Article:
suicide prevention

National Suicide Prevention Month: What You Can Do

Suicide is a preventable health problem. Each year, the International Association of Suicide Prevention (IASP) uses the month of September to ramp up awareness and prevention efforts. World Suicide Prevention Day is always on September 10th each year. 

Death by suicide is the 10th leading cause of death in the United States. 10.3% of Americans have thought about suicide and 54% of Americans have been affected by suicide.

We can all help prevent suicide. Every year, the Lifeline and other mental health organizations and individuals across the U.S. and around the world raise awareness of suicide prevention during September, National Suicide Prevention Month.


So, what can you do? 


EDUCATE YOURSELF

Suicide statistics are staggering, and perhaps if more people were aware of the prominence, it would help with efforts for prevention. We urge you to educate yourself of the risks and signs of suicide. 


Risk Factors of Suicide

  1. Mental Illness
  2. Substance Abuse or Addiction
  3. Chronic or Terminal Illness
  4. Trauma 
  5. Exposed to another suicide
  6. History of suicide attempts, family history of suicide 


Signs of Suicidal Behavior

  1. Talking about suicide
  2. Strong feelings of sadness, guilt, shame, hopelessness
  3. Isolation
  4. Saying goodbye
  5. Giving things away
  6. Changes in behavior
  7. Changes in sleep patterns 


These are just some signs of suicidal ideation or behavior. There are other ways to recognize suicidal behavior that may not be as obvious, like accessing lethal means, emotional distance, and more. 

One sign that may come as a surprise is a change in mood. Someone experiencing suicidal ideation may suddenly appear happy, and this can be viewed as an improvement, but could actually be a sign of a plan for suicide. 

Learn more about risk factors and warning signs at Save.org

suicide risk factors mental health management app

REACH OUT

We all have an obligation to prevent suicide. One way to make a difference is to reach out. You don’t need to be a therapist or doctor to help someone with suicidal ideation or behavior. It’s important to remember, simply reaching out and showing you care can make a huge difference.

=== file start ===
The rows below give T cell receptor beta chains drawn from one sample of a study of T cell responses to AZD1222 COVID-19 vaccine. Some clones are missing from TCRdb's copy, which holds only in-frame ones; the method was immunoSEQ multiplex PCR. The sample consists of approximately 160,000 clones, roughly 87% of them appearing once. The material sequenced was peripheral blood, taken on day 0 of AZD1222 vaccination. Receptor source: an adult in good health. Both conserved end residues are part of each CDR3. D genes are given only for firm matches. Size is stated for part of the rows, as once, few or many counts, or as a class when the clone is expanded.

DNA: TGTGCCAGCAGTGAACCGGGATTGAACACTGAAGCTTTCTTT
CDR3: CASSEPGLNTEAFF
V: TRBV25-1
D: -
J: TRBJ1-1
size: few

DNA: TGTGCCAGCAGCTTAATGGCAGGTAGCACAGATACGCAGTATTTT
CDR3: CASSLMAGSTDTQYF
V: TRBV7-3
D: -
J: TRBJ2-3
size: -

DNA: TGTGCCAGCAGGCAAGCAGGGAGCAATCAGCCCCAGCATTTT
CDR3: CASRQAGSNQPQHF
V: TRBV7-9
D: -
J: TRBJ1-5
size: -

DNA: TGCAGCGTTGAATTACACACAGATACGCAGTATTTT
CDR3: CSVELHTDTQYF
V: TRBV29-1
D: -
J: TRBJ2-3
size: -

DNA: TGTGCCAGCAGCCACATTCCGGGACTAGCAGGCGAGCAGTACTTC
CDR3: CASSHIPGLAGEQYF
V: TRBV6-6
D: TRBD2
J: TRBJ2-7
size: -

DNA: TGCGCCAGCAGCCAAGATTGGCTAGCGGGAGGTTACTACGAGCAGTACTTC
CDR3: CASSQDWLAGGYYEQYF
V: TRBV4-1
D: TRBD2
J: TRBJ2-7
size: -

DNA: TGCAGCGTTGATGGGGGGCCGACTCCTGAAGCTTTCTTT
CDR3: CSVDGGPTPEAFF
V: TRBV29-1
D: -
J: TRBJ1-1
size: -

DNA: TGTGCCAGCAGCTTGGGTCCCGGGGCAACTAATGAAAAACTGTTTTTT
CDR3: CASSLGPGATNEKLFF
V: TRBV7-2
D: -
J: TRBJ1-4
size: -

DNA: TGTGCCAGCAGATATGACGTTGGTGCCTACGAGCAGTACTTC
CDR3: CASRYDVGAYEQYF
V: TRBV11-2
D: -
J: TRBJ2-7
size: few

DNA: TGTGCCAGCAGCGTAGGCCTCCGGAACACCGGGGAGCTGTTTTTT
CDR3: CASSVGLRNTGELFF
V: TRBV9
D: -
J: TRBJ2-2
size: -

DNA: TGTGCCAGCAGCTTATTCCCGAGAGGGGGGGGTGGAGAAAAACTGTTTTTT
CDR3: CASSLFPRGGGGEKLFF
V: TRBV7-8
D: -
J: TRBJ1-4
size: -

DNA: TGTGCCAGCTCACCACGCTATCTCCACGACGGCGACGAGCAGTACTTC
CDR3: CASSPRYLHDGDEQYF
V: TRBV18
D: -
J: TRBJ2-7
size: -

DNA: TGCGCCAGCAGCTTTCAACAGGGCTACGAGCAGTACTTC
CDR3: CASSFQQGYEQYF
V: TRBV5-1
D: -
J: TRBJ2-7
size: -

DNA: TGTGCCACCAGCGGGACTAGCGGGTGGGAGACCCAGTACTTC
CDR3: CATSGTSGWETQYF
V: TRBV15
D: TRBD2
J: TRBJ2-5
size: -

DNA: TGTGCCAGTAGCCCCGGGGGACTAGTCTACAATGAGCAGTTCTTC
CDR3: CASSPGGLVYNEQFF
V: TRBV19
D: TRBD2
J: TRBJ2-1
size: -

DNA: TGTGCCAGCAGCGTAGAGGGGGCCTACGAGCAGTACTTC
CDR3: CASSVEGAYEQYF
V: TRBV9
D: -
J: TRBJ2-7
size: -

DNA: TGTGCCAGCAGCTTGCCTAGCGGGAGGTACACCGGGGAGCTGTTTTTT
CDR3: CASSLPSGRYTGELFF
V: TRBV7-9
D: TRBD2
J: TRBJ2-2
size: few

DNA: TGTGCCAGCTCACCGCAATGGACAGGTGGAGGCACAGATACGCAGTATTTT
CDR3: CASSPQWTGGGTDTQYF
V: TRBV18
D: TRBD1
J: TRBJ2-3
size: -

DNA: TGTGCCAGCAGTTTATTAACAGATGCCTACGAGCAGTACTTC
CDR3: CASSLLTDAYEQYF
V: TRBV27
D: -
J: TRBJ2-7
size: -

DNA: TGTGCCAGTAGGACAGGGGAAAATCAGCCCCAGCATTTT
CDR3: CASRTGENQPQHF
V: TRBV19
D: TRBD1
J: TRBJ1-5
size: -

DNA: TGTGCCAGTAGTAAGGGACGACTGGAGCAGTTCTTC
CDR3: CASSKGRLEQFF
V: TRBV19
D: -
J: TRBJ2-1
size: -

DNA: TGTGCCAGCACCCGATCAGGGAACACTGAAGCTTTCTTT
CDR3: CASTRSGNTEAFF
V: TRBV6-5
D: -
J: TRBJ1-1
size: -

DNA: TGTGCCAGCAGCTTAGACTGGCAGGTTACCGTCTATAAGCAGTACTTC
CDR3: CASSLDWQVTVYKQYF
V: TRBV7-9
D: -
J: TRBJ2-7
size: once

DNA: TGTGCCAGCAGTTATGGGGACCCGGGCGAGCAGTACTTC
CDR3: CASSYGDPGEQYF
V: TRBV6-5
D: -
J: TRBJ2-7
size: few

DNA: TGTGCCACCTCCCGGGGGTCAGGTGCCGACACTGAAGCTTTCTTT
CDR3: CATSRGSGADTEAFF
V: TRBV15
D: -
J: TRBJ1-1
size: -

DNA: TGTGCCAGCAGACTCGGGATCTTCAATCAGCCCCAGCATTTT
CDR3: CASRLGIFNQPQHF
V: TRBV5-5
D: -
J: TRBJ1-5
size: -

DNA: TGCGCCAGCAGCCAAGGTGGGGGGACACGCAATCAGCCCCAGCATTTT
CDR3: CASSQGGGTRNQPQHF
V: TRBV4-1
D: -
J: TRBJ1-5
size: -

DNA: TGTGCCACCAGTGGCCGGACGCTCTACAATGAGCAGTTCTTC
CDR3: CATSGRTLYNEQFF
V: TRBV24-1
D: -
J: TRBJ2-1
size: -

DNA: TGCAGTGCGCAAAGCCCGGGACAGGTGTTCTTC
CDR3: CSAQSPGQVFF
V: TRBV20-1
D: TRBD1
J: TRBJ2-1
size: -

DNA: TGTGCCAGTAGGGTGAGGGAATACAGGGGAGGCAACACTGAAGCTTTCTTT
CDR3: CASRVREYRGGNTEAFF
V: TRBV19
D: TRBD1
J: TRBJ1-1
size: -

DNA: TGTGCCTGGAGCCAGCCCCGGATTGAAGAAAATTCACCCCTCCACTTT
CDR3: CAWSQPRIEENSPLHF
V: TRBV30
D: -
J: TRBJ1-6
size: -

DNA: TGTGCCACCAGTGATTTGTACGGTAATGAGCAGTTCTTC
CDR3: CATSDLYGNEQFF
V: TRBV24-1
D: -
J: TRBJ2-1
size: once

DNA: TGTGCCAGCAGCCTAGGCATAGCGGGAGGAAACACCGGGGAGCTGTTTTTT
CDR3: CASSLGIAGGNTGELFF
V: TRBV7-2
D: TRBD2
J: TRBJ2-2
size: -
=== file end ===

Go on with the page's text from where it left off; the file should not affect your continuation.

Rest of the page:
Reach out to your loved ones even if they appear strong and happy. It isn’t always apparent that something serious is going on. 

#BeThe1To is an organization sharing how you can do your part in preventing suicide.

They share their recommendations for 5 ways to help:


Ask Come out and ask plainly if the person is thinking about suicide. 

Be There Be there over the phone, facetime, in person, or however works best. Just, be there. 

Keep Them Safe If the person discloses suicidal ideation or behavior when asked, it is important to immediately take action and share with anyone in the home or a professional. 

Help Them Connect Assist in any necessary connection to family, therapist, doctor, or other professional help. 

Follow Up Even after connecting them with the necessary help, follow up and ask how they’re doing.

Read more in-depth explanations of how and why to reach out at the #Bethe1To website. 

RAISE AWARENESS

A great way to be a part of the prevention is through raising awareness. Once you’ve educated yourself and done what you need to in terms of checking on your family and friends, you can teach others how to do the same. 

There are quite a few organizations who lead the way with suicide prevention who you can follow on social media and read up on their charitable events and goals:


#Bethe1To

National Suicide Prevention Helpline 

World Health Organization

National Alliance on Mental Illness 

Save.org

American Foundation of Suicide Prevention

GET INVOLVED 

You have the potential to make a difference in the heartbreaking reality of suicide. Take action during this month and beyond to help prevent death by suicide. Check out the organizations dedicating their time and efforts to this important cause, and share with us how you’re getting involved! 

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